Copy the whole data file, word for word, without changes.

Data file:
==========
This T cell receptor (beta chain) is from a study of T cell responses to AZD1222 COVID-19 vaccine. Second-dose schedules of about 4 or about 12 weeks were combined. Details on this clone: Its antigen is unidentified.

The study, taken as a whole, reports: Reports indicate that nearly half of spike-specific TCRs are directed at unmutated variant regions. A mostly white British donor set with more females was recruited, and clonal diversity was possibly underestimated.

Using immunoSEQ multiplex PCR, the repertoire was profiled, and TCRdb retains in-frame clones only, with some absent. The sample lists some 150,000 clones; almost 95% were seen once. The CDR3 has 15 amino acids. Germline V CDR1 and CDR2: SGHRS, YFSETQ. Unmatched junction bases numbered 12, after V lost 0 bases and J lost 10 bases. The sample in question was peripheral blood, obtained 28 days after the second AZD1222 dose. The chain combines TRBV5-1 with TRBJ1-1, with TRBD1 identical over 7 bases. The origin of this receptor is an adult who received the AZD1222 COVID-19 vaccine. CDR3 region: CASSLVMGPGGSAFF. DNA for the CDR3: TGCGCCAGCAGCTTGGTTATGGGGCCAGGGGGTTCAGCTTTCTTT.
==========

This T cell receptor (beta chain) is from a study of T cell responses to AZD1222 COVID-19 vaccine. Second-dose schedules of about 4 or about 12 weeks were combined. Details on this clone: Its antigen is unidentified.

The study, taken as a whole, reports: Reports indicate that nearly half of spike-specific TCRs are directed at unmutated variant regions. A mostly white British donor set with more females was recruited, and clonal diversity was possibly underestimated.

Using immunoSEQ multiplex PCR, the repertoire was profiled, and TCRdb retains in-frame clones only, with some absent. The sample lists some 150,000 clones; almost 95% were seen once. The CDR3 has 15 amino acids. Germline V CDR1 and CDR2: SGHRS, YFSETQ. Unmatched junction bases numbered 12, after V lost 0 bases and J lost 10 bases. The sample in question was peripheral blood, obtained 28 days after the second AZD1222 dose. The chain combines TRBV5-1 with TRBJ1-1, with TRBD1 identical over 7 bases. The origin of this receptor is an adult who received the AZD1222 COVID-19 vaccine. CDR3 region: CASSLVMGPGGSAFF. DNA for the CDR3: TGCGCCAGCAGCTTGGTTATGGGGCCAGGGGGTTCAGCTTTCTTT.